Jayco halts production of folding trailers

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(January, 11, 2019) — Jayco is stopping production of folding trailers in 2019 until further notice, RV Pro Magazine has reported.

“I’m writing today to advise you of a recent adjustment to our current product lineup,” said Brad Whitehead, general manager of the Jayco Towable division in a letter to partners, obtained by RV PRO.

“In an effort to increase operational efficiency by way of consolidating certain manufacturing facilities, it’s become necessary for us to shelve all Jayco fold down product. Therefore, effective immediately, all unscheduled fold down orders you may have in the backlog are being parked until further notice.”

According to data from the RV Industry Association, wholesale shipments of folding camping trailers are on the decline. In 2017, shipments totaled 9,200 then decreased to 6,500 in 2018. For 2019, RVIA is predicting shipments to total 4,900.

In an email from Doug Moats, Jayco’s communication and public relations manager, the company mentioned how the decision for its Jay Sport line is temporary and production will continue once demand is in place.

“Jay Sport is not going away,” Moats told RV PRO. “Fold down campers and their popularity helped build this company.”

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steve brandt
4 months ago

I see where it was said that the pricing on the pop up is close to a hard side travel trailer this is true, However when have a big family some people want to travel economically and you do not get that with a hard side travel trailer. than consider the ease of storage of a pop up vs a hard side. The better handling of a pop up when towing down the road in windy conditions. there are many advantages to both sides of the story. I have owned 3 pop up campers. 3 hard side travel trailers. 1 pop up pickup camper. 1 hard side pickup camper and 2 high low campers. now i currently own a small pop up palomino. i can store it in my garage when not in use. it sleeps the entire family and 2 dogs and cost very little in fuel to pull it. no tag no insurance to worry about and we go camping more often because it is affordable. oh and i only paid 50.00 for it……..the camper looks like new….when we go camping we spend most of our time outside so why have a big fancy camper on the inside when we are outside most of the time….end result we prefer the pop up camper…..i do understand there are some that going camping should be just like staying at home… so enjoy…to each their own…..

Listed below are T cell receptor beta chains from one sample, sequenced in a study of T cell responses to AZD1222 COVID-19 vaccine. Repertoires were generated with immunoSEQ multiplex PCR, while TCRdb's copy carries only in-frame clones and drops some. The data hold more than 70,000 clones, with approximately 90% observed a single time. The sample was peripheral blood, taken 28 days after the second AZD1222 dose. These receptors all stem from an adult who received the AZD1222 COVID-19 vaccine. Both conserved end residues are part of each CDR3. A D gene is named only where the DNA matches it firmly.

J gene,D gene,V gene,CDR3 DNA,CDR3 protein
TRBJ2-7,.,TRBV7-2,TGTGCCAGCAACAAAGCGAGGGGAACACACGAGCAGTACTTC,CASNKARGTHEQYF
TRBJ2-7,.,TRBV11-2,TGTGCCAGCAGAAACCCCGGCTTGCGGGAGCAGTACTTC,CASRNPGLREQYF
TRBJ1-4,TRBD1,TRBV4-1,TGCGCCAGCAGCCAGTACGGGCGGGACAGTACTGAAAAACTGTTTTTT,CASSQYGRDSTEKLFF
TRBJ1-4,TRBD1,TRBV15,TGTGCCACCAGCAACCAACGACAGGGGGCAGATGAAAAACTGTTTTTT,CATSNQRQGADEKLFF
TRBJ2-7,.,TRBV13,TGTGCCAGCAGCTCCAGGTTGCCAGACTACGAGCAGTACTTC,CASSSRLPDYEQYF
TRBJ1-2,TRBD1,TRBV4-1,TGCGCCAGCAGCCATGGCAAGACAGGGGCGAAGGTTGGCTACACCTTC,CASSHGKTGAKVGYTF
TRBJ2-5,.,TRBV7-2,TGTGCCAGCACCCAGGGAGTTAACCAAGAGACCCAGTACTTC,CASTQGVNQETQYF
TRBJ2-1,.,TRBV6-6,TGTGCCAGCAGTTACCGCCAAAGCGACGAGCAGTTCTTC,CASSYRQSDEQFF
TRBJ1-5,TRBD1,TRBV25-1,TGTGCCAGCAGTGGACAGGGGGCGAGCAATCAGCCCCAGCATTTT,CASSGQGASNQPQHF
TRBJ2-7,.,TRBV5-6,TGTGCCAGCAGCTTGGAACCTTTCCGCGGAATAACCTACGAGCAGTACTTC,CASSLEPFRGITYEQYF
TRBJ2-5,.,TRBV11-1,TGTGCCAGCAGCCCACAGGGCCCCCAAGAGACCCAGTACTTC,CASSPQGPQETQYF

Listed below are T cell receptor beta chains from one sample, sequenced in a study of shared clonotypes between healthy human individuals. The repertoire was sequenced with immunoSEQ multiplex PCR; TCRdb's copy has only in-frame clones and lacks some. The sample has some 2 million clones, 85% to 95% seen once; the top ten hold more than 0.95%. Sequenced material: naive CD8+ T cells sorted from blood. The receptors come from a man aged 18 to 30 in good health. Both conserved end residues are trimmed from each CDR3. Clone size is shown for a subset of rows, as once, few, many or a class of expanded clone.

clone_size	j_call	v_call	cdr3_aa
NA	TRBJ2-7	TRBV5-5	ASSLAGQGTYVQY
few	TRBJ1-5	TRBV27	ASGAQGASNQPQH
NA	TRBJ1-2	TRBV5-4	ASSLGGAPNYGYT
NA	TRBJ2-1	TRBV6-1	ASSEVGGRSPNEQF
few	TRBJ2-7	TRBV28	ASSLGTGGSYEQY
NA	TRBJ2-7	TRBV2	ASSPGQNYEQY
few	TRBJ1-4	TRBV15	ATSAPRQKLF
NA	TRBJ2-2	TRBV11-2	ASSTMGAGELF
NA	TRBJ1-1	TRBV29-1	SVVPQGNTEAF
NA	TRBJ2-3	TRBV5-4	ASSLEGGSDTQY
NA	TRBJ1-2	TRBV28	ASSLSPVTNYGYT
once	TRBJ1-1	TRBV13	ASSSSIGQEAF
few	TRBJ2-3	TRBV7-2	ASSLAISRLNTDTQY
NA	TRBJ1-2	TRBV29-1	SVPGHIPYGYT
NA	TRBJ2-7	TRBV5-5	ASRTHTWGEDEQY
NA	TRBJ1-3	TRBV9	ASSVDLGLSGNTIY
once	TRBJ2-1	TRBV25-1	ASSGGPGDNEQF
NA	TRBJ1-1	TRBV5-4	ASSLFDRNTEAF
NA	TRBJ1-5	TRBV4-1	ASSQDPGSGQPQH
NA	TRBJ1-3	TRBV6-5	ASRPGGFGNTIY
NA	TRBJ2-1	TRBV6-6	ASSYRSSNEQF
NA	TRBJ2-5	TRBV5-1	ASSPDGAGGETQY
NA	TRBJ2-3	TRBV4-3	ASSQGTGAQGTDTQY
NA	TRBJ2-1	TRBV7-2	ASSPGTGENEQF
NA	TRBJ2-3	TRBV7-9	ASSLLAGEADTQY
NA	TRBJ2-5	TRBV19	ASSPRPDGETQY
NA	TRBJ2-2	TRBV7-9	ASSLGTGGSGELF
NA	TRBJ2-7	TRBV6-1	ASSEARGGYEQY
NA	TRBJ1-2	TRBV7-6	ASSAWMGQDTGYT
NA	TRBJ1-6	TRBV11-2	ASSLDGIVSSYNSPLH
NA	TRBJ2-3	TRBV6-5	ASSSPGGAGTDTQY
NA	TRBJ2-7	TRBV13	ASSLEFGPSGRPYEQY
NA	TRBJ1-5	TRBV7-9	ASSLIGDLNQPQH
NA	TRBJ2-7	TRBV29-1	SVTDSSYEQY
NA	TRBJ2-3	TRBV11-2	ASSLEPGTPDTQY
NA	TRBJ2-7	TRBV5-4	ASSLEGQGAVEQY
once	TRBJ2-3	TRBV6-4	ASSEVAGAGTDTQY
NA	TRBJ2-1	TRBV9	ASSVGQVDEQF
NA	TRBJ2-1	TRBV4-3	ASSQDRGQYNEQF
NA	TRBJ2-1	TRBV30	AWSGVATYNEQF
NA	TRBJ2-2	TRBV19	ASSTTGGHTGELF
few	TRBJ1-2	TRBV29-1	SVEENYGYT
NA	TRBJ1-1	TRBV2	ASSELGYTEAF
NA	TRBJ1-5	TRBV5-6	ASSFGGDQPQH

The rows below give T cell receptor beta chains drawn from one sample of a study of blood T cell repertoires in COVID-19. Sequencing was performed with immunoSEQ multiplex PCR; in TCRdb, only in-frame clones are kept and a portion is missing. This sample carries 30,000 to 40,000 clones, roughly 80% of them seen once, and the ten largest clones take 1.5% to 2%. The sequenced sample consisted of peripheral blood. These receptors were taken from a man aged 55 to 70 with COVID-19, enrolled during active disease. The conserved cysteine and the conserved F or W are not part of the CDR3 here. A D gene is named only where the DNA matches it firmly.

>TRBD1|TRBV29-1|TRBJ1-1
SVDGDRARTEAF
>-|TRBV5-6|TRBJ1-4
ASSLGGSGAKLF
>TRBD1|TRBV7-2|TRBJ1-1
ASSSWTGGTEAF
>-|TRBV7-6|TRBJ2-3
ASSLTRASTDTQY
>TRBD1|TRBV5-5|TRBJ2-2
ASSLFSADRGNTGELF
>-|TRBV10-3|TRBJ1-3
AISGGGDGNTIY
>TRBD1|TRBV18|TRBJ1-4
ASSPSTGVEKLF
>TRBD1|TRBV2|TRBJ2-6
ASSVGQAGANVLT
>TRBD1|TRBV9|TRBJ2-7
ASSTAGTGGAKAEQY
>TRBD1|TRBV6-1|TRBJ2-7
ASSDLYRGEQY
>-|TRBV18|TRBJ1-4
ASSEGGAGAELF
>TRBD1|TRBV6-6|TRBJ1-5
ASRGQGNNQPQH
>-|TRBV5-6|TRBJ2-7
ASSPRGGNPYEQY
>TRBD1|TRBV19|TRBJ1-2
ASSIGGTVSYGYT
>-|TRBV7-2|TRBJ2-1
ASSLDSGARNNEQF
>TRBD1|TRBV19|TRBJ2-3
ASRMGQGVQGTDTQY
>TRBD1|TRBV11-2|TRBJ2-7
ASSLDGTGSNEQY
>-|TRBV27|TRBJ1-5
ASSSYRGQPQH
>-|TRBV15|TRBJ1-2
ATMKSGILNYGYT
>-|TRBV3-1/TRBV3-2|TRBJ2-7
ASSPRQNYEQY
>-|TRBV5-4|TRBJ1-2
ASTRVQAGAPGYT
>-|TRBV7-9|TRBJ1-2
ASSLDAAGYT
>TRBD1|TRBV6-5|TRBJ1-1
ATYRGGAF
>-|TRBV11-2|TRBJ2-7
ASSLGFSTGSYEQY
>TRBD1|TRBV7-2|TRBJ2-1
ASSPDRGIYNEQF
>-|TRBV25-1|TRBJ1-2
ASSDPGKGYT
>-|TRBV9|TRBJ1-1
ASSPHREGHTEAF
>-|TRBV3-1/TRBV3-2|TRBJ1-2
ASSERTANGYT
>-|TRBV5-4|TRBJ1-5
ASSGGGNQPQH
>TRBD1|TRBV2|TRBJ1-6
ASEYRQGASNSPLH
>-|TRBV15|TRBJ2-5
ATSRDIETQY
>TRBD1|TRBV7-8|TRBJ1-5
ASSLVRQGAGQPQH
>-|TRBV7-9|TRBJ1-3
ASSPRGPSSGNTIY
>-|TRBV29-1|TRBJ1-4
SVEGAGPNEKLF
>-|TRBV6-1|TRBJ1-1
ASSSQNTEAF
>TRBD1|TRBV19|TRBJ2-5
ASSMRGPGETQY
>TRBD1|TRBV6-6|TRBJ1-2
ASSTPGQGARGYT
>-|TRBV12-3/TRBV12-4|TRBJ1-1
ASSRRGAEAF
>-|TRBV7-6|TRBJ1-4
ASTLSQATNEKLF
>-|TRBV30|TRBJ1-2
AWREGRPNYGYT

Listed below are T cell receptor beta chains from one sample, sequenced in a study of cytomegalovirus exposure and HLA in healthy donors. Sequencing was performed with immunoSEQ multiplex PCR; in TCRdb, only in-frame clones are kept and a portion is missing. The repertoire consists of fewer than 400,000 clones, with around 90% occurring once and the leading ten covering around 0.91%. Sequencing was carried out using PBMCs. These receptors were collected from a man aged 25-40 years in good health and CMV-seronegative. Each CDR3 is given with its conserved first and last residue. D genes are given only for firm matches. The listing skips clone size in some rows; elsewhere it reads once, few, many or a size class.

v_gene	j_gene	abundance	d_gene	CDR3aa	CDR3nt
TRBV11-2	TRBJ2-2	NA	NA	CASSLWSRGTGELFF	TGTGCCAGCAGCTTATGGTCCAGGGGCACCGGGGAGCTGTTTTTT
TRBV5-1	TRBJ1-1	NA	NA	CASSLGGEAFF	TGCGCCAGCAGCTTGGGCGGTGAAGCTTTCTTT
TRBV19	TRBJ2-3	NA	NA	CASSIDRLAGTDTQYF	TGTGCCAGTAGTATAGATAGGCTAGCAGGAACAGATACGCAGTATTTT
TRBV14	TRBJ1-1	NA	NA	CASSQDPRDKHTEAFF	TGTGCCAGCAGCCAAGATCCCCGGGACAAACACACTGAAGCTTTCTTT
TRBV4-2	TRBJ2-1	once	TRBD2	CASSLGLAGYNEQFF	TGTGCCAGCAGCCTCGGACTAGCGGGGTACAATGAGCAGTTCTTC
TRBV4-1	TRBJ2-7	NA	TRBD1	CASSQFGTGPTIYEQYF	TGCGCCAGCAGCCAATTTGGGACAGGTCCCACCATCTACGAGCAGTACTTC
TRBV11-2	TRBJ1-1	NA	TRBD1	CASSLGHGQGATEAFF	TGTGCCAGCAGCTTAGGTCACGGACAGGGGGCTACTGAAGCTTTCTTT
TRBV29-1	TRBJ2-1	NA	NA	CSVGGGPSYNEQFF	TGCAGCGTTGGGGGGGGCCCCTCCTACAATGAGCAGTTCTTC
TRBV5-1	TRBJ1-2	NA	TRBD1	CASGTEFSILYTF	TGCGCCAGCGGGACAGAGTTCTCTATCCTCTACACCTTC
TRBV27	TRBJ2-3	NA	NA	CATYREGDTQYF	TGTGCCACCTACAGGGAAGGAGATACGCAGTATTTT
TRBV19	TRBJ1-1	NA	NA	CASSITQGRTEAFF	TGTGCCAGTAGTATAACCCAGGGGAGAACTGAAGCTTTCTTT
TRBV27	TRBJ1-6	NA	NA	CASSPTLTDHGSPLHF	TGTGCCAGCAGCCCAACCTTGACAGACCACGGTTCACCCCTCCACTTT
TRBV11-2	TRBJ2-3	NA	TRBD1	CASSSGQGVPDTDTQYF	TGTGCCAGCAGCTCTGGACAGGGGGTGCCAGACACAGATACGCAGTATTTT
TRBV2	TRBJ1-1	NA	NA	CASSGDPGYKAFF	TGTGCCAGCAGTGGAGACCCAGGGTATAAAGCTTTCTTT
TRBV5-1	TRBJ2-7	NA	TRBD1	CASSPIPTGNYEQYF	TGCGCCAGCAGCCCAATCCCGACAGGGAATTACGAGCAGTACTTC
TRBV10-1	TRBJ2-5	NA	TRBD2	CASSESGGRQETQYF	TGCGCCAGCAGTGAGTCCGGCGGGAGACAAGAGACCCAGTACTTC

Bigmike
11 months ago

Maybe if they designed them with better floor plans and easier setup/takedown, sales would increase. They put ranges and sinks right next to bedding and don’t have any extra seating if weather is bad. The setup tech of many outdoor chairs, fish houses, hunting shelters, and screen houses is nowhere in pop up campers. Can’t the designers see how folding chairs have changed and apply that to campers? How stupid.

PAMELA SAYLE
1 year ago

will we still be able to purchase canvas and other parts?

Charlie
1 year ago